Hospital order for prolific Fareham criminal who pawned luxury stolen watch

A MAN with a history of violence, arson and burglary stretching back almost 20 years, has been sent to a mental hospital after admitting handling stolen goods worth £8,000.

Saturday, 9th April 2016, 6:06 am

Daniel Thornton pleaded guilty at Portsmouth Crown Court yesterday to handling three items – including a £6,000 Breitling watch.

The 32-year-old was caught out when he took the watch to a pawnbrokers and sold it for £500 in December.

Police were called and raided Thornton’s Owen Close, Fareham, and found a £200 Pandora bracelet and an Apple Mac laptop computer, all of which had been stolen in a burglary the previous month.

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Flanked by two paramedics and a support worker in the dock, Thornton admitted three counts and asked for a further charge to be taken into consideration.

It was revealed Thornton’s long list of convictions include burglary, handling stolen goods, arson, theft and violence, stretching back almost 20 years. The latest offences were committed while he was out on licence for a three-year sentence for handling stolen goods.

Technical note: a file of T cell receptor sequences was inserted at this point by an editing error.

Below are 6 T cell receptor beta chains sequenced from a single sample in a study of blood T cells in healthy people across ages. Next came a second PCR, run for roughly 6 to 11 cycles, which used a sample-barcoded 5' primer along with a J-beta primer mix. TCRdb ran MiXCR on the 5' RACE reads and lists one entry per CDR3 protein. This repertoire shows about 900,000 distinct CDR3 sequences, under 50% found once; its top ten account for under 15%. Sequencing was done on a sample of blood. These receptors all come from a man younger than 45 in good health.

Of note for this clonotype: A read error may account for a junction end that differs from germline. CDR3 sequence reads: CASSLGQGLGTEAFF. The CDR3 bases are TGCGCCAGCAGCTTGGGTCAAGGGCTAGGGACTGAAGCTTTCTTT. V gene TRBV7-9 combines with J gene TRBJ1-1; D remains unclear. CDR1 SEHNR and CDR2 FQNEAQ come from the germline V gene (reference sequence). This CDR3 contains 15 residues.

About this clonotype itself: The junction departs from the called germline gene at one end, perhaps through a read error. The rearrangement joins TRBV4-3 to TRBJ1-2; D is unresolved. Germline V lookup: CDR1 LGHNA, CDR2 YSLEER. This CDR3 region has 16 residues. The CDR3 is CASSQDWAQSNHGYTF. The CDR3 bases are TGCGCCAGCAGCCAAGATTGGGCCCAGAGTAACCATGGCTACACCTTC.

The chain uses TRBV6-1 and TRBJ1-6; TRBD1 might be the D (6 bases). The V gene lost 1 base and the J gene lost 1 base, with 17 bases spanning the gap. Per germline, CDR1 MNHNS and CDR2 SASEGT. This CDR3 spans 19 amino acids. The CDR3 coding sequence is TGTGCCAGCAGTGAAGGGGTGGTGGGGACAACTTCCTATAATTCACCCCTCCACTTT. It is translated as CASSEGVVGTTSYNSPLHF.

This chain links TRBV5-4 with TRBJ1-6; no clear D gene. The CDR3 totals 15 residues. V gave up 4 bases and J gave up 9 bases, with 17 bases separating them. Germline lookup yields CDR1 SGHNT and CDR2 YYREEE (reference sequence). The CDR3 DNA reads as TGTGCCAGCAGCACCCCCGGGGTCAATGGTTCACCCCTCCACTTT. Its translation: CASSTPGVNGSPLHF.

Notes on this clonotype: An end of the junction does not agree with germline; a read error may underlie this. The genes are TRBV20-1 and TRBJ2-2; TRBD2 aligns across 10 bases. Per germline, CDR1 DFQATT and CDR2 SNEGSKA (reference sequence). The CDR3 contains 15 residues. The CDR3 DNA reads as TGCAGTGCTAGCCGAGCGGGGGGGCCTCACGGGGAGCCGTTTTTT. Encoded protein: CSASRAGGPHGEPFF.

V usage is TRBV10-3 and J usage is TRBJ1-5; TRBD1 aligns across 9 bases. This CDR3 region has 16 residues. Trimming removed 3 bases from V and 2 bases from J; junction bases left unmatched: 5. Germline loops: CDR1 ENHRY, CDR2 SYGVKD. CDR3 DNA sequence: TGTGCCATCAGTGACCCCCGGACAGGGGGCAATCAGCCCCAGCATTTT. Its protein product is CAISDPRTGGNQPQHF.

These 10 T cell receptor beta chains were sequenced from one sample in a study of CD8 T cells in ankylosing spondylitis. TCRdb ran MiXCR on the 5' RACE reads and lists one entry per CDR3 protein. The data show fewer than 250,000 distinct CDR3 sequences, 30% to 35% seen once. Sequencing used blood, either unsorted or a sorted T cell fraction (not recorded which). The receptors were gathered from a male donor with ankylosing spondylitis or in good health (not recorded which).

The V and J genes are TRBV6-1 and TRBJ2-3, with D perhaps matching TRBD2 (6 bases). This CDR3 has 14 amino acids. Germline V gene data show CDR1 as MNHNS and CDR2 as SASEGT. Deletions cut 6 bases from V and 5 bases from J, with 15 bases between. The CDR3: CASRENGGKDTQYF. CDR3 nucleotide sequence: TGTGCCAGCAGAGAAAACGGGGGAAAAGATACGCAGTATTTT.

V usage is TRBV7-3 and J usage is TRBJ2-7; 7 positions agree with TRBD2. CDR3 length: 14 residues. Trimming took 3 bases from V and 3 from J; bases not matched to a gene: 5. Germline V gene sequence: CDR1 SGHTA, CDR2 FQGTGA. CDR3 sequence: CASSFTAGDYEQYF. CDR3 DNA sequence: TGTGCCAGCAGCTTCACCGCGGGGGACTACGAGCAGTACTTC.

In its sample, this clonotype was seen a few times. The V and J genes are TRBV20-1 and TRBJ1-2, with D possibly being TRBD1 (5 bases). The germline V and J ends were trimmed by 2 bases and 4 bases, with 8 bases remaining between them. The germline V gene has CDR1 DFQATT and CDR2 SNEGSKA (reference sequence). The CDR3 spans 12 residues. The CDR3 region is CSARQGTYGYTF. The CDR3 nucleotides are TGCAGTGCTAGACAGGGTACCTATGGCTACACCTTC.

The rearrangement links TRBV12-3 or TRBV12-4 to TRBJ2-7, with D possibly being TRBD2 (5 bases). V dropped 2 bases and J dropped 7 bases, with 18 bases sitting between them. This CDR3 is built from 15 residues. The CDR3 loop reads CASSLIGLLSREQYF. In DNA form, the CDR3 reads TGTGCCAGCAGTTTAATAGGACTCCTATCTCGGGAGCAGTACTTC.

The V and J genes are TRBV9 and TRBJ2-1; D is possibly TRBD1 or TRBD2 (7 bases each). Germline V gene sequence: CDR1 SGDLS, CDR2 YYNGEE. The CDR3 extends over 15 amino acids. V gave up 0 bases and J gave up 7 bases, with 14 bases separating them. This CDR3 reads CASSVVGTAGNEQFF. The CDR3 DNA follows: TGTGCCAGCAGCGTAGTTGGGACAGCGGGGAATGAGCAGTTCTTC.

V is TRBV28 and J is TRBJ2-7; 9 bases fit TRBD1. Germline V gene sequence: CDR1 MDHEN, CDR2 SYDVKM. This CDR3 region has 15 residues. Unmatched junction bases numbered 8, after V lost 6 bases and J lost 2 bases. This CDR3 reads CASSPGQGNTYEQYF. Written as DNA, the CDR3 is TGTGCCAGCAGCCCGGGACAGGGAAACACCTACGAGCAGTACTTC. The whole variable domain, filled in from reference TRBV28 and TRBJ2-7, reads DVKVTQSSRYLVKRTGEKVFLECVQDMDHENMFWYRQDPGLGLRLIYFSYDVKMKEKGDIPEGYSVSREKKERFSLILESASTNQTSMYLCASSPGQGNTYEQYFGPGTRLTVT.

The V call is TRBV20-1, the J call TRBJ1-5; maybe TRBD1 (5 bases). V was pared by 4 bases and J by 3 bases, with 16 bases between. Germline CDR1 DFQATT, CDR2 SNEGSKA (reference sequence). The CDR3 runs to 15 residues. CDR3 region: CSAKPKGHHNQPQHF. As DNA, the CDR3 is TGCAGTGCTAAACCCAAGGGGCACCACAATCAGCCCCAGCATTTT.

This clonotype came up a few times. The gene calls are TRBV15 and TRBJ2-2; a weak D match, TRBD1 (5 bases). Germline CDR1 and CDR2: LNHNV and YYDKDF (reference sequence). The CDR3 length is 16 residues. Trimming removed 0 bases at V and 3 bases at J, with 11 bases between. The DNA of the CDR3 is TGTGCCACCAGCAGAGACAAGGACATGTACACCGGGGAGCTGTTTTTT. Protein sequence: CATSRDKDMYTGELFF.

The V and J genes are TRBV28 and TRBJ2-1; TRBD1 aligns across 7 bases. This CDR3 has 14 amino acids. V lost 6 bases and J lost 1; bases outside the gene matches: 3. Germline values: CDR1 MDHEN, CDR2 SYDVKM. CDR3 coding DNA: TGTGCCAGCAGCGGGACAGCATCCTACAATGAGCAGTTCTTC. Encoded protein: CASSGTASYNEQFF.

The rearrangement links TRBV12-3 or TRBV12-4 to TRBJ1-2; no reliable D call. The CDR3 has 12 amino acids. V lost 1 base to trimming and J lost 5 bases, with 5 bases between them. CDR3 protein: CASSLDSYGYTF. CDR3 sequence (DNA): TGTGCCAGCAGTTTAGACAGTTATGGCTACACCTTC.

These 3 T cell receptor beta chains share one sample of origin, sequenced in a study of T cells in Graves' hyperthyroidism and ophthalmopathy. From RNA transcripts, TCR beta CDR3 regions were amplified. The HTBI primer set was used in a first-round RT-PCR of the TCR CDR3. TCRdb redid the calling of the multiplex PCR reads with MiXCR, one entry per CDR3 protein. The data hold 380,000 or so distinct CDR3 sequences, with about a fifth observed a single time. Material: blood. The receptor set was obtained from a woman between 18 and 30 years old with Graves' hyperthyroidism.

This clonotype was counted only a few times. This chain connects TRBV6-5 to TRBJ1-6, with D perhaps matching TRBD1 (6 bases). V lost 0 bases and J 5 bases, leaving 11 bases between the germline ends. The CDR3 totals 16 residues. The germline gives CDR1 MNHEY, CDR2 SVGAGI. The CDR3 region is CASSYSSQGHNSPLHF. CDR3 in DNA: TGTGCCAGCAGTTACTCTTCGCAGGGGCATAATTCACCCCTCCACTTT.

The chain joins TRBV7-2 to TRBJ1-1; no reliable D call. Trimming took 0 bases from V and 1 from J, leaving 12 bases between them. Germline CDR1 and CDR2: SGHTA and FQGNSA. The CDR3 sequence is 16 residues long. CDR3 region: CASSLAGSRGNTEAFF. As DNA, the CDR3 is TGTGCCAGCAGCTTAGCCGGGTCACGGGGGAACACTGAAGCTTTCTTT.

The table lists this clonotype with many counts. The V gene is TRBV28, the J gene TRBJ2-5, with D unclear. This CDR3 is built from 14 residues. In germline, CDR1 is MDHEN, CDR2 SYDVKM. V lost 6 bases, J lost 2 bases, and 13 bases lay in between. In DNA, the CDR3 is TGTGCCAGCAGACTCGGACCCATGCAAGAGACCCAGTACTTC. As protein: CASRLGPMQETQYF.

The court heard Thornton is currently undergoing intensive treatment for mental health problems, which the court heard have been diagnosed as a mild form of schizophrenia.

Barnaby Shaw, defending, said since Thornton’s arrest he has spent most of his time in hospital.

Mr Shaw urged Judge Roger Hetherington not to send him to prison because he would not get the same treatment.

Judge Hetherington called Thornton’s record ‘appalling’ but agreed he would be better off in hospital than in prison having served the equivalent of a 10-month sentence already. He was detained in hospital under Section 37 of the Mental Health Act.

One of the burglary victims spoke of losing jewellery and a laptop containing the only video of her late husband.

She said: ‘My husband died on Christmas Day and this was very close to Christmas.

‘It’s a bad time of year for us anyway, and it just highlighted the fact that he wasn’t here anymore and everything he’d bought me, jewellery-wise, had gone.

‘Hide your jewellery in strange places. Make sure anything is always backed up on any electronic device.’

She added: ‘The house was locked and secure, but just be very vigilant about what’s on show.’